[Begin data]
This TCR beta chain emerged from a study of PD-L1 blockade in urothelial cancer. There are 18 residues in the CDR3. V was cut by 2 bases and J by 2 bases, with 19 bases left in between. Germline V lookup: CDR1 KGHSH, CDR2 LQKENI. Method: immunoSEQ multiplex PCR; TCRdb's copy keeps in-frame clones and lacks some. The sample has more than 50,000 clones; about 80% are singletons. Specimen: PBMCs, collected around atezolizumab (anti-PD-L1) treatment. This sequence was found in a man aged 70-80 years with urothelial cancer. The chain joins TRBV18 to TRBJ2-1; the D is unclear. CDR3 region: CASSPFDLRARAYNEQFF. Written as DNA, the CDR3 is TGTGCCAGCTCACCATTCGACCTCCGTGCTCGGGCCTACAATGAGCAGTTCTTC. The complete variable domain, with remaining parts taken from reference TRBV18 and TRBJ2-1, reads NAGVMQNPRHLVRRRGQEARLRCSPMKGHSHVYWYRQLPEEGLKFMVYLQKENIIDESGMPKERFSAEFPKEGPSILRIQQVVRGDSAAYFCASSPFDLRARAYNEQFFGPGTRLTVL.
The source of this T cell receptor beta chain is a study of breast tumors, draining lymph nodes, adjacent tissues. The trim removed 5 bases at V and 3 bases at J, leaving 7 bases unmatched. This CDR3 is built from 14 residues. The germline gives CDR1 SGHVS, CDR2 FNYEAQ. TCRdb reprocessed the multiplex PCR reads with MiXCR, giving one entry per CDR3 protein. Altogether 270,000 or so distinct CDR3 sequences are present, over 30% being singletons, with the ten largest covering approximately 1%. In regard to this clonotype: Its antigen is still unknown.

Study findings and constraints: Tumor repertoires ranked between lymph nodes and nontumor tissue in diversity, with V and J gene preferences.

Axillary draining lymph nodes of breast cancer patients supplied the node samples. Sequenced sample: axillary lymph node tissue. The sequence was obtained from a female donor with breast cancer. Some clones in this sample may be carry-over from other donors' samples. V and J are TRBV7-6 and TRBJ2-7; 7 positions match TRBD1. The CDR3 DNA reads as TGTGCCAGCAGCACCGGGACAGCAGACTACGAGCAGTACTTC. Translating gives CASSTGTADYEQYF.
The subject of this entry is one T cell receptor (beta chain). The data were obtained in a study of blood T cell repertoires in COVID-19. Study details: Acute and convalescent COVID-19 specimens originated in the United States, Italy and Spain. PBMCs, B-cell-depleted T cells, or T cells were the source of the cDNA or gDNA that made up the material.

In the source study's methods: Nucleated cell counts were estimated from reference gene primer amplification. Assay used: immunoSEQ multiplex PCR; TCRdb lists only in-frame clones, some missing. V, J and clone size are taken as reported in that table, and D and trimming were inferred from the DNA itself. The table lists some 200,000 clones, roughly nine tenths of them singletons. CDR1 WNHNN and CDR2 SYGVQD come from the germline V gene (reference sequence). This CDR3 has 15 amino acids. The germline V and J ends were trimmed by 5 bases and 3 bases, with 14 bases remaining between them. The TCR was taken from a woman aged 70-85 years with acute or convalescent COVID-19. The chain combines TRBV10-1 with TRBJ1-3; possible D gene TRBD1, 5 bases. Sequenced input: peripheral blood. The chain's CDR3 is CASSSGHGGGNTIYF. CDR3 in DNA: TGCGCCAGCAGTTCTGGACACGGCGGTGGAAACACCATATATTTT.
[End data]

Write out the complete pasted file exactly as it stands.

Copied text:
This TCR beta chain emerged from a study of PD-L1 blockade in urothelial cancer. There are 18 residues in the CDR3. V was cut by 2 bases and J by 2 bases, with 19 bases left in between. Germline V lookup: CDR1 KGHSH, CDR2 LQKENI. Method: immunoSEQ multiplex PCR; TCRdb's copy keeps in-frame clones and lacks some. The sample has more than 50,000 clones; about 80% are singletons. Specimen: PBMCs, collected around atezolizumab (anti-PD-L1) treatment. This sequence was found in a man aged 70-80 years with urothelial cancer. The chain joins TRBV18 to TRBJ2-1; the D is unclear. CDR3 region: CASSPFDLRARAYNEQFF. Written as DNA, the CDR3 is TGTGCCAGCTCACCATTCGACCTCCGTGCTCGGGCCTACAATGAGCAGTTCTTC. The complete variable domain, with remaining parts taken from reference TRBV18 and TRBJ2-1, reads NAGVMQNPRHLVRRRGQEARLRCSPMKGHSHVYWYRQLPEEGLKFMVYLQKENIIDESGMPKERFSAEFPKEGPSILRIQQVVRGDSAAYFCASSPFDLRARAYNEQFFGPGTRLTVL.
The source of this T cell receptor beta chain is a study of breast tumors, draining lymph nodes, adjacent tissues. The trim removed 5 bases at V and 3 bases at J, leaving 7 bases unmatched. This CDR3 is built from 14 residues. The germline gives CDR1 SGHVS, CDR2 FNYEAQ. TCRdb reprocessed the multiplex PCR reads with MiXCR, giving one entry per CDR3 protein. Altogether 270,000 or so distinct CDR3 sequences are present, over 30% being singletons, with the ten largest covering approximately 1%. In regard to this clonotype: Its antigen is still unknown.

Study findings and constraints: Tumor repertoires ranked between lymph nodes and nontumor tissue in diversity, with V and J gene preferences.

Axillary draining lymph nodes of breast cancer patients supplied the node samples. Sequenced sample: axillary lymph node tissue. The sequence was obtained from a female donor with breast cancer. Some clones in this sample may be carry-over from other donors' samples. V and J are TRBV7-6 and TRBJ2-7; 7 positions match TRBD1. The CDR3 DNA reads as TGTGCCAGCAGCACCGGGACAGCAGACTACGAGCAGTACTTC. Translating gives CASSTGTADYEQYF.
The subject of this entry is one T cell receptor (beta chain). The data were obtained in a study of blood T cell repertoires in COVID-19. Study details: Acute and convalescent COVID-19 specimens originated in the United States, Italy and Spain. PBMCs, B-cell-depleted T cells, or T cells were the source of the cDNA or gDNA that made up the material.

In the source study's methods: Nucleated cell counts were estimated from reference gene primer amplification. Assay used: immunoSEQ multiplex PCR; TCRdb lists only in-frame clones, some missing. V, J and clone size are taken as reported in that table, and D and trimming were inferred from the DNA itself. The table lists some 200,000 clones, roughly nine tenths of them singletons. CDR1 WNHNN and CDR2 SYGVQD come from the germline V gene (reference sequence). This CDR3 has 15 amino acids. The germline V and J ends were trimmed by 5 bases and 3 bases, with 14 bases remaining between them. The TCR was taken from a woman aged 70-85 years with acute or convalescent COVID-19. The chain combines TRBV10-1 with TRBJ1-3; possible D gene TRBD1, 5 bases. Sequenced input: peripheral blood. The chain's CDR3 is CASSSGHGGGNTIYF. CDR3 in DNA: TGCGCCAGCAGTTCTGGACACGGCGGTGGAAACACCATATATTTT.